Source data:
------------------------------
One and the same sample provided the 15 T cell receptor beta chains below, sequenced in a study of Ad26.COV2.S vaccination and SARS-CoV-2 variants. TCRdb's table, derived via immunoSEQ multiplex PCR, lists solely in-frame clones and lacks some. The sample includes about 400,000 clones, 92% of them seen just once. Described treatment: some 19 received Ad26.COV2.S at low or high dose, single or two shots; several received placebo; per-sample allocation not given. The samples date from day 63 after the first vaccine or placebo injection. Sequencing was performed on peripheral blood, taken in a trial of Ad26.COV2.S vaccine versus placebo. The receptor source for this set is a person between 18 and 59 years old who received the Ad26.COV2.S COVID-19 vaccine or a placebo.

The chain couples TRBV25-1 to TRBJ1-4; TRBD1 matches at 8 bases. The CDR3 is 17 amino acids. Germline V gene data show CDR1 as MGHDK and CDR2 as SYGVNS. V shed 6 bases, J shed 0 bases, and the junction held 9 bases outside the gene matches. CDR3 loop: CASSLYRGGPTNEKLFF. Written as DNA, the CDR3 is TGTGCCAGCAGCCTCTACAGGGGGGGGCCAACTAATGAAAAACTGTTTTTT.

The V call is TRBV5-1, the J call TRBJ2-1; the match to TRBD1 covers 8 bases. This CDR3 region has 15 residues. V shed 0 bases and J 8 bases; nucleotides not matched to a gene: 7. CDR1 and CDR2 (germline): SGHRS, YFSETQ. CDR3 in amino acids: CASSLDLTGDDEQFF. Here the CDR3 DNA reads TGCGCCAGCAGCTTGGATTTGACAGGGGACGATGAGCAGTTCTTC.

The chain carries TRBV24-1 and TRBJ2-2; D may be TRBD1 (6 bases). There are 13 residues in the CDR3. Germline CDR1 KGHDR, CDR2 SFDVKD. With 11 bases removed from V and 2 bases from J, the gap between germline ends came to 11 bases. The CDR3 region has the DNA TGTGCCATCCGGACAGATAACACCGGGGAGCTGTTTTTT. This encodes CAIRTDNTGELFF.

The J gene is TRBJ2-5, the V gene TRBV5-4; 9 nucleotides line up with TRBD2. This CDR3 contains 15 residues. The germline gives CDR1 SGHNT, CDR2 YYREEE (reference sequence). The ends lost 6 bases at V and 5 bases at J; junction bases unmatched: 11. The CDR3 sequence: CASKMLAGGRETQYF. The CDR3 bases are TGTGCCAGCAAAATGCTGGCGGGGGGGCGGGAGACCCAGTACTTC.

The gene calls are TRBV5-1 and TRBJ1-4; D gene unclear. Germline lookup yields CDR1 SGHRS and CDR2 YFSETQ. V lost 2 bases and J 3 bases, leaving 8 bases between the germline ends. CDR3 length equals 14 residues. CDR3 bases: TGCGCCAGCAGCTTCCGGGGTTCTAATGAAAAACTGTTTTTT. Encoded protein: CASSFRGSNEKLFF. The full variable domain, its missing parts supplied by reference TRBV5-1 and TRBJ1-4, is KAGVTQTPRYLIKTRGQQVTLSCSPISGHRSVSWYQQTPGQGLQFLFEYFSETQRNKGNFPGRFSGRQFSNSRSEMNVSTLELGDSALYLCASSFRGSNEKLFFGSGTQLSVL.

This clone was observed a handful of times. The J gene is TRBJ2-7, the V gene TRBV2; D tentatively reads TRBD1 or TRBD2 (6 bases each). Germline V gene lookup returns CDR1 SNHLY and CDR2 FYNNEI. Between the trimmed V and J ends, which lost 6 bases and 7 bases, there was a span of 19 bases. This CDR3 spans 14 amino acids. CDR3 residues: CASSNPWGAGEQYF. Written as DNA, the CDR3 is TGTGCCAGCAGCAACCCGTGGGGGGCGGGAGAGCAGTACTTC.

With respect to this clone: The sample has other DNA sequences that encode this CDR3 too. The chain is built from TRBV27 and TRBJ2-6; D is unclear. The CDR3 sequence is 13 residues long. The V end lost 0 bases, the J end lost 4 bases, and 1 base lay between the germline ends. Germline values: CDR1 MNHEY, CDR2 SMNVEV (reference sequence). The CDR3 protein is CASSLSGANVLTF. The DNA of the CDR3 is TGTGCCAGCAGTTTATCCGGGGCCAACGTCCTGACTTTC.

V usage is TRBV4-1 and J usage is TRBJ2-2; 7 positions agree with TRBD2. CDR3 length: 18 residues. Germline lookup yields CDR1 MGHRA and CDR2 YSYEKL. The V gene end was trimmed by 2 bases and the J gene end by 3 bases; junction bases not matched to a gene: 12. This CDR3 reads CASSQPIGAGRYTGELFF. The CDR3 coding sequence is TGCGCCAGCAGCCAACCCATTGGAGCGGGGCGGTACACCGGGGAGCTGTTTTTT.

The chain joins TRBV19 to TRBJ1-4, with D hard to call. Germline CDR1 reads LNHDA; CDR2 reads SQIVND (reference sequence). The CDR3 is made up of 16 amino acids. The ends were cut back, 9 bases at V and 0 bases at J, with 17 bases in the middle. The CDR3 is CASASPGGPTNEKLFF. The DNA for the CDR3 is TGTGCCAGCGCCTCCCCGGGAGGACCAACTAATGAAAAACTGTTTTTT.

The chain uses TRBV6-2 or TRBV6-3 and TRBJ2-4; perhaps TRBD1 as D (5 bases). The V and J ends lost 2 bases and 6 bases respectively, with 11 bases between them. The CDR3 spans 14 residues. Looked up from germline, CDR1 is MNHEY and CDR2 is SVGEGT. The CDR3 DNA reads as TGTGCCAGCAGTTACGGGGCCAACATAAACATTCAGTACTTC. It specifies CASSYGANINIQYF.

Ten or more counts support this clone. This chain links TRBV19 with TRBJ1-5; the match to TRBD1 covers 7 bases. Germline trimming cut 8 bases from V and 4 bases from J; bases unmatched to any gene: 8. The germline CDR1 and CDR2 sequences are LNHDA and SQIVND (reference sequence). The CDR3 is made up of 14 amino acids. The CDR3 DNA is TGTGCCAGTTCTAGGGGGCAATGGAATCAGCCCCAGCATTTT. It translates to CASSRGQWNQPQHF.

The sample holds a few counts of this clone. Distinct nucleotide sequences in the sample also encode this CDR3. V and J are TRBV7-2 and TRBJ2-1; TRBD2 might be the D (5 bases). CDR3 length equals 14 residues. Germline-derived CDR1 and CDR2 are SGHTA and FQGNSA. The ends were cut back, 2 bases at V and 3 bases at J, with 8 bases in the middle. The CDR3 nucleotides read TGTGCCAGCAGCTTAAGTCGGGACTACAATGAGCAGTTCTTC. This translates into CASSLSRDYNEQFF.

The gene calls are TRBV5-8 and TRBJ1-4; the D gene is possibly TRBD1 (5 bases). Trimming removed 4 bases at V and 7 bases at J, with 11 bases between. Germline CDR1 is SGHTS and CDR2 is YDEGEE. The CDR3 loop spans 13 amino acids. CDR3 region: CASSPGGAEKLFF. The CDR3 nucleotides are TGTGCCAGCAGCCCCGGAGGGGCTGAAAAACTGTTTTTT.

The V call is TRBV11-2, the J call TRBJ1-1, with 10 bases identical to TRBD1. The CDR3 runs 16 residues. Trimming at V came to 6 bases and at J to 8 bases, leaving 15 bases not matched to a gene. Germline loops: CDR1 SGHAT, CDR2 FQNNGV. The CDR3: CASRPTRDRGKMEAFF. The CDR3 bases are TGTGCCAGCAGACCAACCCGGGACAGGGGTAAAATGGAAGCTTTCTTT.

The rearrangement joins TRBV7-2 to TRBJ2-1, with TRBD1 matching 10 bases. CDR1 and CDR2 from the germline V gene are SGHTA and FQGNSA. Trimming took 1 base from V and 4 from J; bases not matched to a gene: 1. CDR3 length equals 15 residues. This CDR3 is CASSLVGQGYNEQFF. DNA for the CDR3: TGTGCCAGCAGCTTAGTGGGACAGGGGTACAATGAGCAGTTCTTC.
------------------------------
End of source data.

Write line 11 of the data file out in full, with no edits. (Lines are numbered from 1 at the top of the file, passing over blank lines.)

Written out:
The chain uses TRBV6-2 or TRBV6-3 and TRBJ2-4; perhaps TRBD1 as D (5 bases). The V and J ends lost 2 bases and 6 bases respectively, with 11 bases between them. The CDR3 spans 14 residues. Looked up from germline, CDR1 is MNHEY and CDR2 is SVGEGT. The CDR3 DNA reads as TGTGCCAGCAGTTACGGGGCCAACATAAACATTCAGTACTTC. It specifies CASSYGANINIQYF.